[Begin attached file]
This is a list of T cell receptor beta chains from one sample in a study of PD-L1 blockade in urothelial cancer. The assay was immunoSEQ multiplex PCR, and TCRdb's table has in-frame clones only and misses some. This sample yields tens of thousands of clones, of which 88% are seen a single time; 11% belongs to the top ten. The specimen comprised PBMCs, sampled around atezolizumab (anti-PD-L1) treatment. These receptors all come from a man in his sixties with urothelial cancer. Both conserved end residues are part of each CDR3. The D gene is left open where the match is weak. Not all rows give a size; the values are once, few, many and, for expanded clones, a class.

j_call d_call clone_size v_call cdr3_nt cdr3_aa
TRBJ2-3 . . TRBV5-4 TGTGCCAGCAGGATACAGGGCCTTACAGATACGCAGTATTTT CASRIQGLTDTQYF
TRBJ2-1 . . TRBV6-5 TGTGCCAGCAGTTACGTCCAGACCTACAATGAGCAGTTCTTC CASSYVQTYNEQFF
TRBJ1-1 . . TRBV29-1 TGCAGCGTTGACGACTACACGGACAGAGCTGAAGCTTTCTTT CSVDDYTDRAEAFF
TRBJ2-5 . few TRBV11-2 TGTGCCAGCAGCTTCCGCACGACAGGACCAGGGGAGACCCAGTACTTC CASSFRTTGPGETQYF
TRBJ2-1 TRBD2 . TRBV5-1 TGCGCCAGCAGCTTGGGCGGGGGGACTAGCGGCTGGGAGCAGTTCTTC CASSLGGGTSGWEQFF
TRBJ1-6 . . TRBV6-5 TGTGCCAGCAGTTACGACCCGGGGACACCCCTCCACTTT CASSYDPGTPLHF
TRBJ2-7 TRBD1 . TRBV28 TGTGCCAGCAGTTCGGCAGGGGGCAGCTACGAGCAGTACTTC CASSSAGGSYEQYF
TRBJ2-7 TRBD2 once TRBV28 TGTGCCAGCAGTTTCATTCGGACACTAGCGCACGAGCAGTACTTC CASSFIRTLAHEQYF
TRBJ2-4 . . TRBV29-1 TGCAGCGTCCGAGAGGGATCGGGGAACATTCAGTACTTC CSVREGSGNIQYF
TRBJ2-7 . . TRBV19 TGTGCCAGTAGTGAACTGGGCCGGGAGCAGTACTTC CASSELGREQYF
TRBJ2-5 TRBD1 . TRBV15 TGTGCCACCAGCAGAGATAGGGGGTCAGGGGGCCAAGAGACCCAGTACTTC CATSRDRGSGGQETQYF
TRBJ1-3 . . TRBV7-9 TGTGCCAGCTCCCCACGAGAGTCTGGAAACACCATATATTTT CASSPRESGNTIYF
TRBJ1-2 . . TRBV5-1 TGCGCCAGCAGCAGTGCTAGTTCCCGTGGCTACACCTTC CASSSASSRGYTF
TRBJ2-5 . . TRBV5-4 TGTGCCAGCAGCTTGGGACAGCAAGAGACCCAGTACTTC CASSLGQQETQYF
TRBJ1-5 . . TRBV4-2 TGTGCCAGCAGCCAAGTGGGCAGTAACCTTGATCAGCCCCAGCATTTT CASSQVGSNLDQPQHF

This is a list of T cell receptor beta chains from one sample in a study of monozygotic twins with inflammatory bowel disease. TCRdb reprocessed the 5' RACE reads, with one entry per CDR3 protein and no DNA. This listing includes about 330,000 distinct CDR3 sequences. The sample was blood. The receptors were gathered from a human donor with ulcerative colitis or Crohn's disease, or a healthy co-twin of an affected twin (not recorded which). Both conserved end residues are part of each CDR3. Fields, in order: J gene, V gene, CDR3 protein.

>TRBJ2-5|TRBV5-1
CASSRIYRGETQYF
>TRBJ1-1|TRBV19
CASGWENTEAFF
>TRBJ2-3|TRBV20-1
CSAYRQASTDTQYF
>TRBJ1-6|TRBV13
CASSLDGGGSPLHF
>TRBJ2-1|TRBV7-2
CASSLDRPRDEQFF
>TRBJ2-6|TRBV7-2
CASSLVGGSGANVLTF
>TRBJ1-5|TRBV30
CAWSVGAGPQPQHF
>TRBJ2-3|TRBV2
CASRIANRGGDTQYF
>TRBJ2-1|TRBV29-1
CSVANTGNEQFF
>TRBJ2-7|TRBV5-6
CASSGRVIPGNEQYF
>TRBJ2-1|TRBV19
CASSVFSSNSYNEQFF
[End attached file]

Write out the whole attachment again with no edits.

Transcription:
This is a list of T cell receptor beta chains from one sample in a study of PD-L1 blockade in urothelial cancer. The assay was immunoSEQ multiplex PCR, and TCRdb's table has in-frame clones only and misses some. This sample yields tens of thousands of clones, of which 88% are seen a single time; 11% belongs to the top ten. The specimen comprised PBMCs, sampled around atezolizumab (anti-PD-L1) treatment. These receptors all come from a man in his sixties with urothelial cancer. Both conserved end residues are part of each CDR3. The D gene is left open where the match is weak. Not all rows give a size; the values are once, few, many and, for expanded clones, a class.

j_call d_call clone_size v_call cdr3_nt cdr3_aa
TRBJ2-3 . . TRBV5-4 TGTGCCAGCAGGATACAGGGCCTTACAGATACGCAGTATTTT CASRIQGLTDTQYF
TRBJ2-1 . . TRBV6-5 TGTGCCAGCAGTTACGTCCAGACCTACAATGAGCAGTTCTTC CASSYVQTYNEQFF
TRBJ1-1 . . TRBV29-1 TGCAGCGTTGACGACTACACGGACAGAGCTGAAGCTTTCTTT CSVDDYTDRAEAFF
TRBJ2-5 . few TRBV11-2 TGTGCCAGCAGCTTCCGCACGACAGGACCAGGGGAGACCCAGTACTTC CASSFRTTGPGETQYF
TRBJ2-1 TRBD2 . TRBV5-1 TGCGCCAGCAGCTTGGGCGGGGGGACTAGCGGCTGGGAGCAGTTCTTC CASSLGGGTSGWEQFF
TRBJ1-6 . . TRBV6-5 TGTGCCAGCAGTTACGACCCGGGGACACCCCTCCACTTT CASSYDPGTPLHF
TRBJ2-7 TRBD1 . TRBV28 TGTGCCAGCAGTTCGGCAGGGGGCAGCTACGAGCAGTACTTC CASSSAGGSYEQYF
TRBJ2-7 TRBD2 once TRBV28 TGTGCCAGCAGTTTCATTCGGACACTAGCGCACGAGCAGTACTTC CASSFIRTLAHEQYF
TRBJ2-4 . . TRBV29-1 TGCAGCGTCCGAGAGGGATCGGGGAACATTCAGTACTTC CSVREGSGNIQYF
TRBJ2-7 . . TRBV19 TGTGCCAGTAGTGAACTGGGCCGGGAGCAGTACTTC CASSELGREQYF
TRBJ2-5 TRBD1 . TRBV15 TGTGCCACCAGCAGAGATAGGGGGTCAGGGGGCCAAGAGACCCAGTACTTC CATSRDRGSGGQETQYF
TRBJ1-3 . . TRBV7-9 TGTGCCAGCTCCCCACGAGAGTCTGGAAACACCATATATTTT CASSPRESGNTIYF
TRBJ1-2 . . TRBV5-1 TGCGCCAGCAGCAGTGCTAGTTCCCGTGGCTACACCTTC CASSSASSRGYTF
TRBJ2-5 . . TRBV5-4 TGTGCCAGCAGCTTGGGACAGCAAGAGACCCAGTACTTC CASSLGQQETQYF
TRBJ1-5 . . TRBV4-2 TGTGCCAGCAGCCAAGTGGGCAGTAACCTTGATCAGCCCCAGCATTTT CASSQVGSNLDQPQHF

This is a list of T cell receptor beta chains from one sample in a study of monozygotic twins with inflammatory bowel disease. TCRdb reprocessed the 5' RACE reads, with one entry per CDR3 protein and no DNA. This listing includes about 330,000 distinct CDR3 sequences. The sample was blood. The receptors were gathered from a human donor with ulcerative colitis or Crohn's disease, or a healthy co-twin of an affected twin (not recorded which). Both conserved end residues are part of each CDR3. Fields, in order: J gene, V gene, CDR3 protein.

>TRBJ2-5|TRBV5-1
CASSRIYRGETQYF
>TRBJ1-1|TRBV19
CASGWENTEAFF
>TRBJ2-3|TRBV20-1
CSAYRQASTDTQYF
>TRBJ1-6|TRBV13
CASSLDGGGSPLHF
>TRBJ2-1|TRBV7-2
CASSLDRPRDEQFF
>TRBJ2-6|TRBV7-2
CASSLVGGSGANVLTF
>TRBJ1-5|TRBV30
CAWSVGAGPQPQHF
>TRBJ2-3|TRBV2
CASRIANRGGDTQYF
>TRBJ2-1|TRBV29-1
CSVANTGNEQFF
>TRBJ2-7|TRBV5-6
CASSGRVIPGNEQYF
>TRBJ2-1|TRBV19
CASSVFSSNSYNEQFF